Wednesday, January 19, 2022

Revisiting Basic Nuclear Physics (1): The Liquid Drop Model

 Nuclear physics embraces that area of physics devoted to the study of various atomic nuclei, their interactions, dynamics and especially their use in specific nuclear models which help to describe how nuclear energy (whether by fission or fusion) is produced. It is especially important to grasp the basics if we are to go on to discuss the possible use of nuclear energy as an accompaniment to alternative sources (e.g. solar. wind, geothermal etc.) and thereby reduce significantly the use of fossil fuels. 

 1.The Liquid Drop model

Nuclear models occur under a set of hypotheses, each of which explains some aspect of nuclear behavior. The most basic is perhaps the “liquid drop model” which is used to account for nuclear fission, radioactivity. This is illustrated in Fig, 1 below:
Fig. 1: The Liquid Drop model showing U235 Fission

As the name implies, the nucleus is depicted in terms of a “liquid drop”, which analogous to a liquid macroscopic drop, exhibits surface tension and an excitation energy when disturbed.

This model is premised on the exceedingly short range of nuclear forces which requires that nearest neighbor attractions predominate. This is somewhat similar to the type of attraction between the molecules of a liquid which leads to the property of its surface tension.  Thus, in a liquid drop nucleus each nucleon shares its total binding energy with every nucleon.

As the simplified model diagram (for U 235 fission) shows, we expect  a spherical configuration in the minimum energy or unexcited state.  The unstable (compound) nucleus then yields two “daughter nuclei” : La 139 and Mo 95, with two additional neutrons released.

The total binding energy initially holding all the nucleons together in the liquid drop nucleus model is comprised of a sum of separate energies, including:  surface or E(s), volume or E(v), and Coulombic repulsion or E(c) – the latter due to the electrostatic repulsion between protons. Thus, the binding energy:

 E(B) = E(s) + (E(v) + E(c)

     A reduction in any one or all of these constituent energies reduces the overall binding energy and hence the bonding energy between any pair of nucleons. To account for energy release in the fission of heavy nuclei we need only represent the nucleus as a liquid drop and its transition from the unexcited to the excited state as shown in Fig. 1.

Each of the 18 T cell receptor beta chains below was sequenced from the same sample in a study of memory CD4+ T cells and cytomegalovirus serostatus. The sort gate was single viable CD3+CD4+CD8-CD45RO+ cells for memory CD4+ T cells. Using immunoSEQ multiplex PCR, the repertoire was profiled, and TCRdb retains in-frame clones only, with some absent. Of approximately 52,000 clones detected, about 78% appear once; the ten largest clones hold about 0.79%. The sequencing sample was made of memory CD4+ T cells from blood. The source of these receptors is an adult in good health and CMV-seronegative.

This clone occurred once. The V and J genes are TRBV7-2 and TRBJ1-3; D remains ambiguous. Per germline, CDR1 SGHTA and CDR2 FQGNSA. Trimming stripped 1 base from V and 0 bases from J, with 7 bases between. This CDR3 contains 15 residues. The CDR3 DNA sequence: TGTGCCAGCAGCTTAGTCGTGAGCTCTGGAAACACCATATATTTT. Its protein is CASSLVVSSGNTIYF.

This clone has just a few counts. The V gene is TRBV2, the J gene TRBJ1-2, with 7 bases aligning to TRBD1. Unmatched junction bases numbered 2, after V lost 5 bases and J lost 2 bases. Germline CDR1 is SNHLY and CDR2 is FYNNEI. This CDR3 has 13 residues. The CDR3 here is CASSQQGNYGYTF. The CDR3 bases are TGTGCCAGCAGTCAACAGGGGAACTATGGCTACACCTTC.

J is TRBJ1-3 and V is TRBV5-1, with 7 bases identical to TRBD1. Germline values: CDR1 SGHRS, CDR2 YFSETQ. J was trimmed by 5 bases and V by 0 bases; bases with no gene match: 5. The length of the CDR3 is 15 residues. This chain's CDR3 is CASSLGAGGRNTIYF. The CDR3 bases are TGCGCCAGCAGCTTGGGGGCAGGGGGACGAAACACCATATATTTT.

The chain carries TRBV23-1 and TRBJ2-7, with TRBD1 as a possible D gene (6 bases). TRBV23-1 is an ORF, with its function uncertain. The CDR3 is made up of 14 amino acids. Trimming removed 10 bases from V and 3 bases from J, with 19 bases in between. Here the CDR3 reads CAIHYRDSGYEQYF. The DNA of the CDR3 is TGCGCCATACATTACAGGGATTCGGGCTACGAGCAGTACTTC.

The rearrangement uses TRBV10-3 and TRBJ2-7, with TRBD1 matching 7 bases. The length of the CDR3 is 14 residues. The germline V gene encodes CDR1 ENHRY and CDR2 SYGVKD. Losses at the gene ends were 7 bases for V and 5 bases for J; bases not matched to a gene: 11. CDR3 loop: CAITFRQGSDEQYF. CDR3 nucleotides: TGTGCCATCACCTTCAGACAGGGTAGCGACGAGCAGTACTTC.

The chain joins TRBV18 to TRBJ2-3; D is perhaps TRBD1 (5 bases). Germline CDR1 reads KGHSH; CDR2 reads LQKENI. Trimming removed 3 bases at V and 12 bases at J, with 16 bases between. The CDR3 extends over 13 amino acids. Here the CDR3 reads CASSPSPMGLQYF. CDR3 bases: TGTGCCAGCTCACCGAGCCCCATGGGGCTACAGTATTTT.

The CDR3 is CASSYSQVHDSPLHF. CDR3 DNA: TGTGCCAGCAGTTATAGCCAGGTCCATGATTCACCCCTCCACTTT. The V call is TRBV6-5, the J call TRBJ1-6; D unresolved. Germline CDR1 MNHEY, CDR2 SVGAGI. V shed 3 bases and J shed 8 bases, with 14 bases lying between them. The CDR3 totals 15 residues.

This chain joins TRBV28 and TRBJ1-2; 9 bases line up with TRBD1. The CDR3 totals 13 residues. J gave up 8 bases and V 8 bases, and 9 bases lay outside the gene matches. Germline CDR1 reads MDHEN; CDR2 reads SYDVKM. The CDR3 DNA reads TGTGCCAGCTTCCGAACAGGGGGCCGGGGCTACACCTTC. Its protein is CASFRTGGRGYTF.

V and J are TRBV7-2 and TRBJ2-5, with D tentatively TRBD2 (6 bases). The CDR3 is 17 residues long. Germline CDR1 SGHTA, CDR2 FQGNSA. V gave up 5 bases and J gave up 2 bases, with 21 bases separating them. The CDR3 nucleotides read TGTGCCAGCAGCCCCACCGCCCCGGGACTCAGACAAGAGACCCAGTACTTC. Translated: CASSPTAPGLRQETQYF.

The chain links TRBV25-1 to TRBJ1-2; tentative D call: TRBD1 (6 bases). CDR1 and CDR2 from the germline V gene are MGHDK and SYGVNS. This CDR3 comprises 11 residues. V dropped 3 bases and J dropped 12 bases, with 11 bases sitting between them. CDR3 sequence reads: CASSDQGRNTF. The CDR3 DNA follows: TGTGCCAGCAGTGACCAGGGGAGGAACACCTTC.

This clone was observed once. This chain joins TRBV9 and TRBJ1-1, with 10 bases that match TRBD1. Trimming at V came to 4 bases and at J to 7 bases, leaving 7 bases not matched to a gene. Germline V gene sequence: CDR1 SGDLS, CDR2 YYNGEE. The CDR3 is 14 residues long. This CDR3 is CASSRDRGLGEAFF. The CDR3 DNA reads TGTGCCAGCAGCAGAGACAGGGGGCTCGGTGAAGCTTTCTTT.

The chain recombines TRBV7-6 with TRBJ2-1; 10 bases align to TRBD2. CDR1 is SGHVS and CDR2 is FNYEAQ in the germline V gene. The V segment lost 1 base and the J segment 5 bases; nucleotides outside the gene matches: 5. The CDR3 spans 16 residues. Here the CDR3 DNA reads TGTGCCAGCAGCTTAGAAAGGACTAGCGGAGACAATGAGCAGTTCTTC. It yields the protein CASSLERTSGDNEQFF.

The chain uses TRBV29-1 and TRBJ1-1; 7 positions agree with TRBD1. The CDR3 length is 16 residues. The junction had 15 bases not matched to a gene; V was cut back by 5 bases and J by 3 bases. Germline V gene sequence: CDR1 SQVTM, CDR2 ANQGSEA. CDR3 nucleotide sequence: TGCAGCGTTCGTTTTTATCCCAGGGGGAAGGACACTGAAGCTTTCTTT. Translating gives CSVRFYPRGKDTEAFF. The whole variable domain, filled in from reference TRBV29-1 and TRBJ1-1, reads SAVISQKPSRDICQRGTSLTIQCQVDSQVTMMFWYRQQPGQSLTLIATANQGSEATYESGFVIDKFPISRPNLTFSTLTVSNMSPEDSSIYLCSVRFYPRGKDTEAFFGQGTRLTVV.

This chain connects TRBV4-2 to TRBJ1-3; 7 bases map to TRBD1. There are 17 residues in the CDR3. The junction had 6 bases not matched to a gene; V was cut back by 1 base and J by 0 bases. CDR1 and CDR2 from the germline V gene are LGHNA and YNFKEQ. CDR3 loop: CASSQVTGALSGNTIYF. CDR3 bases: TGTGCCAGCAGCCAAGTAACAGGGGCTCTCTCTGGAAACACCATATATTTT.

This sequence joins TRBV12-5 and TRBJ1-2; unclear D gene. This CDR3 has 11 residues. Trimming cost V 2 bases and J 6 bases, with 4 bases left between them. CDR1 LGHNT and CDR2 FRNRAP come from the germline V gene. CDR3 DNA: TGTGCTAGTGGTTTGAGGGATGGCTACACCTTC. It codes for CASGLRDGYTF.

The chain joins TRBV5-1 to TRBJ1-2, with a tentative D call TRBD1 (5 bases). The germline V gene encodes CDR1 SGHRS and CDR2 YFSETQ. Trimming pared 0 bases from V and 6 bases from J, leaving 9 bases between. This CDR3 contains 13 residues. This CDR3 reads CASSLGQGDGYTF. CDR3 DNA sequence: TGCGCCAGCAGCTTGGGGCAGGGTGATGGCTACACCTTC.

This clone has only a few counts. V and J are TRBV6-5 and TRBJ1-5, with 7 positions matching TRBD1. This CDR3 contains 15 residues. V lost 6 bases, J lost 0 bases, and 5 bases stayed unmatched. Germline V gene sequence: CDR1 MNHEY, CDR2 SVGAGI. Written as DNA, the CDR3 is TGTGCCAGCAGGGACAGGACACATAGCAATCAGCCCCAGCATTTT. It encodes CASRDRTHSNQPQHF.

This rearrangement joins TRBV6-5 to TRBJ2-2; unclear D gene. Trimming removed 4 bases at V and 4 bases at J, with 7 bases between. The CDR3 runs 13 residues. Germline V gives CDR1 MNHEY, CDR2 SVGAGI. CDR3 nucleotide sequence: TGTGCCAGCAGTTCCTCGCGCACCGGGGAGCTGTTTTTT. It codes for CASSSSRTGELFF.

Thus, between the spherical and compound nucleus phase, the “drop” may be said to undergo oscillations which lead it to overshoot sphericity in two directions – vertically (converting to an elliptical configuration with semi-major axis in the vertical sense, and horizontally, with semi-major axis in the horizontal sense. It finally reaches a point – the compound nucleus phase – at which the surface tension restoring force is no longer able to contain the long –range Coulombic repulsion force and the inertia of nuclear matter.

    At this point, the drop reaches a stage of distortion in which the nucleus splits into two fission fragments, denoted by [A1, Z1] and [A2, Z2]. In order to further assess the nuclear changes, we use what is called a “semi-empirical mass formula” which sets out the key terms and their contributions as follows:

(1) fo(Z, A) = 1.008142Z + 1.008982 (A – Z)

Where the Z coefficient is the mass of the hydrogen atom in atomic mass units and the (A – Z) coefficient is the mass of the neutron in amu. The remaining terms listed correct for several effects which contribute to the total nuclear binding energy:

(2) f1 (Z, A) = -a1 A

This term accounts for the binding energy and is essentially proportional to the nuclear mass or the volume of the nucleus.

(3) f2 (Z, A) = +a2 A2/3

     This term represents a positive correction to the surface area of the nucleus, i.e.  the effect of surface tension energy.

(4) f3 (Z, A) = + a3 (Z2/ A1/3 )

     This term accounts for the positive Coulomb energy of the charged nucleus, assumed to be a sphere of radius proportional to  A1/3.

(5) f4 (Z, A) = + a4 (Z  -  A/2)2/ A

     This term and the last (6) introduce properties specific to the nucleus. This term is zero for the case of Z = (A – Z) or 2Z = A.

(6) f5 (Z, A) = 0, - f(A), +f(A)

    Where  0 is the result when ‘Z even’ pairs with (A – Z) odd, or ‘Z odd’ pairs with (A – Z) even; and –f(A) is the result when Z even pairs with (A – Z) even, and f(A) is the results when Z odd is paired to (A – Z) odd.  The form of f(A) is determined by fitting the data. It is found that the best fit for a simple power law relation is:

f (A) = a5 A - 1/2

Combining all the terms we get:

ån n = 0   n (Z, A)

=  M(Z, A) = 1.008142Z + 1.008982 (A – Z) -a1 A+ a2 A2/3

+ a3 (Z2/ A1/3 ) + a4 (Z  -  A/2)2/ A +  (-1, 0 , 1) a5 A – 1/2

    The parameter values designated are:  a= 0.01692,  a= 0.01912,  a3 = 0.000763,  a = 0.10178, and  a = 0.012.

Suggested Problem:

Evaluate the terms of the semi-empirical mass formula for the U 238 nucleus, if A = 238 and Z = 92.  From this obtain the mass deficiency DM,  where:

DM   =  ( Z) m p    +  (A- Z) m n   M(Z,A) 

Where m  is the proton mass and  m n   the neutron mass

the binding energy  Eb = DM c2 , and also the binding energy per nucleon Eb / A


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